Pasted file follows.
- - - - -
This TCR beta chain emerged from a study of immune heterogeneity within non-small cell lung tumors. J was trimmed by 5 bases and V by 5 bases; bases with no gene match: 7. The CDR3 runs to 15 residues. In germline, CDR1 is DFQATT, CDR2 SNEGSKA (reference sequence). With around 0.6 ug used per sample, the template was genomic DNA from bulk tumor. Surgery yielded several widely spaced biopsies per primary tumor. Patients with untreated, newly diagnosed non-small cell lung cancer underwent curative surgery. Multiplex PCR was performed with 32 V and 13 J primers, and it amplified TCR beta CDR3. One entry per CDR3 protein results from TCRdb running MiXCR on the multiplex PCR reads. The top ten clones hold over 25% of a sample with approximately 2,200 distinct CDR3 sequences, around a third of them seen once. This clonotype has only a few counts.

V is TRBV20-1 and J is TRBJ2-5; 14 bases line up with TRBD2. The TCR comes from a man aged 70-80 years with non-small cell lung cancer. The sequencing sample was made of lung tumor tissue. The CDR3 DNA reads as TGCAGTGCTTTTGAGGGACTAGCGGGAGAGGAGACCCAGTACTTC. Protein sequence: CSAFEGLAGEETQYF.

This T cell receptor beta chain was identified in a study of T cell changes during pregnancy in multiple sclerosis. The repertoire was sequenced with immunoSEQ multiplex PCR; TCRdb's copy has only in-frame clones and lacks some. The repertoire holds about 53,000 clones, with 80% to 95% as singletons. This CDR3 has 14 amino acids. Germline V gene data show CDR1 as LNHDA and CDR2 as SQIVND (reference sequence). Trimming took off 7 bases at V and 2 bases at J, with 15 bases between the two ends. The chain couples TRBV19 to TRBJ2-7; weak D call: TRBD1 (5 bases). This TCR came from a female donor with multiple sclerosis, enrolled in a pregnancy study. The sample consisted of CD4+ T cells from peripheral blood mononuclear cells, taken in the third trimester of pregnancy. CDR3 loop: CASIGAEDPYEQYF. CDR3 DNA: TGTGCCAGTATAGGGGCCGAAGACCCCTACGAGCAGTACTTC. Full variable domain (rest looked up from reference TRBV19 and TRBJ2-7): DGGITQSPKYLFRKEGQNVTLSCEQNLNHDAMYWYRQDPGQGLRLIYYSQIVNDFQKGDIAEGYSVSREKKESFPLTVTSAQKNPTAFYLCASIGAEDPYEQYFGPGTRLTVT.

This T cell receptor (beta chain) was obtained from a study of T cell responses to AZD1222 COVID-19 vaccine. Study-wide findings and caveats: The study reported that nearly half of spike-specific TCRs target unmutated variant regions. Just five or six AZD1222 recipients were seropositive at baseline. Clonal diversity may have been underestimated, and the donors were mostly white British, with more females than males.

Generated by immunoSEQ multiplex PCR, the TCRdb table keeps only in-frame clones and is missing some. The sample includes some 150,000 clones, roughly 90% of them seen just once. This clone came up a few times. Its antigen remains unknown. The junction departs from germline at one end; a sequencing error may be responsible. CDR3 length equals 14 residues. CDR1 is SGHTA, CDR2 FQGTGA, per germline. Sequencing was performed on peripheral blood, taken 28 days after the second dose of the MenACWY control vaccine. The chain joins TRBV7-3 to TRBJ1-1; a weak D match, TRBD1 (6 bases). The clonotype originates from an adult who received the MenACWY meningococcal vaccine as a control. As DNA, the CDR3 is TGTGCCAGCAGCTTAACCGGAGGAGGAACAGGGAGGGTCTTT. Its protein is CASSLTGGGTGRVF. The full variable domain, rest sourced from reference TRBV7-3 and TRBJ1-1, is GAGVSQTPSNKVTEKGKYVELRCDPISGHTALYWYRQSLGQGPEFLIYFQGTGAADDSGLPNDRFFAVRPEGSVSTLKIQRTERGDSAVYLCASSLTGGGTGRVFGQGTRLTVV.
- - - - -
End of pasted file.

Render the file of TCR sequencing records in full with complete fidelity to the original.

This TCR beta chain emerged from a study of immune heterogeneity within non-small cell lung tumors. J was trimmed by 5 bases and V by 5 bases; bases with no gene match: 7. The CDR3 runs to 15 residues. In germline, CDR1 is DFQATT, CDR2 SNEGSKA (reference sequence). With around 0.6 ug used per sample, the template was genomic DNA from bulk tumor. Surgery yielded several widely spaced biopsies per primary tumor. Patients with untreated, newly diagnosed non-small cell lung cancer underwent curative surgery. Multiplex PCR was performed with 32 V and 13 J primers, and it amplified TCR beta CDR3. One entry per CDR3 protein results from TCRdb running MiXCR on the multiplex PCR reads. The top ten clones hold over 25% of a sample with approximately 2,200 distinct CDR3 sequences, around a third of them seen once. This clonotype has only a few counts.

V is TRBV20-1 and J is TRBJ2-5; 14 bases line up with TRBD2. The TCR comes from a man aged 70-80 years with non-small cell lung cancer. The sequencing sample was made of lung tumor tissue. The CDR3 DNA reads as TGCAGTGCTTTTGAGGGACTAGCGGGAGAGGAGACCCAGTACTTC. Protein sequence: CSAFEGLAGEETQYF.

This T cell receptor beta chain was identified in a study of T cell changes during pregnancy in multiple sclerosis. The repertoire was sequenced with immunoSEQ multiplex PCR; TCRdb's copy has only in-frame clones and lacks some. The repertoire holds about 53,000 clones, with 80% to 95% as singletons. This CDR3 has 14 amino acids. Germline V gene data show CDR1 as LNHDA and CDR2 as SQIVND (reference sequence). Trimming took off 7 bases at V and 2 bases at J, with 15 bases between the two ends. The chain couples TRBV19 to TRBJ2-7; weak D call: TRBD1 (5 bases). This TCR came from a female donor with multiple sclerosis, enrolled in a pregnancy study. The sample consisted of CD4+ T cells from peripheral blood mononuclear cells, taken in the third trimester of pregnancy. CDR3 loop: CASIGAEDPYEQYF. CDR3 DNA: TGTGCCAGTATAGGGGCCGAAGACCCCTACGAGCAGTACTTC. Full variable domain (rest looked up from reference TRBV19 and TRBJ2-7): DGGITQSPKYLFRKEGQNVTLSCEQNLNHDAMYWYRQDPGQGLRLIYYSQIVNDFQKGDIAEGYSVSREKKESFPLTVTSAQKNPTAFYLCASIGAEDPYEQYFGPGTRLTVT.

This T cell receptor (beta chain) was obtained from a study of T cell responses to AZD1222 COVID-19 vaccine. Study-wide findings and caveats: The study reported that nearly half of spike-specific TCRs target unmutated variant regions. Just five or six AZD1222 recipients were seropositive at baseline. Clonal diversity may have been underestimated, and the donors were mostly white British, with more females than males.

Generated by immunoSEQ multiplex PCR, the TCRdb table keeps only in-frame clones and is missing some. The sample includes some 150,000 clones, roughly 90% of them seen just once. This clone came up a few times. Its antigen remains unknown. The junction departs from germline at one end; a sequencing error may be responsible. CDR3 length equals 14 residues. CDR1 is SGHTA, CDR2 FQGTGA, per germline. Sequencing was performed on peripheral blood, taken 28 days after the second dose of the MenACWY control vaccine. The chain joins TRBV7-3 to TRBJ1-1; a weak D match, TRBD1 (6 bases). The clonotype originates from an adult who received the MenACWY meningococcal vaccine as a control. As DNA, the CDR3 is TGTGCCAGCAGCTTAACCGGAGGAGGAACAGGGAGGGTCTTT. Its protein is CASSLTGGGTGRVF. The full variable domain, rest sourced from reference TRBV7-3 and TRBJ1-1, is GAGVSQTPSNKVTEKGKYVELRCDPISGHTALYWYRQSLGQGPEFLIYFQGTGAADDSGLPNDRFFAVRPEGSVSTLKIQRTERGDSAVYLCASSLTGGGTGRVFGQGTRLTVV.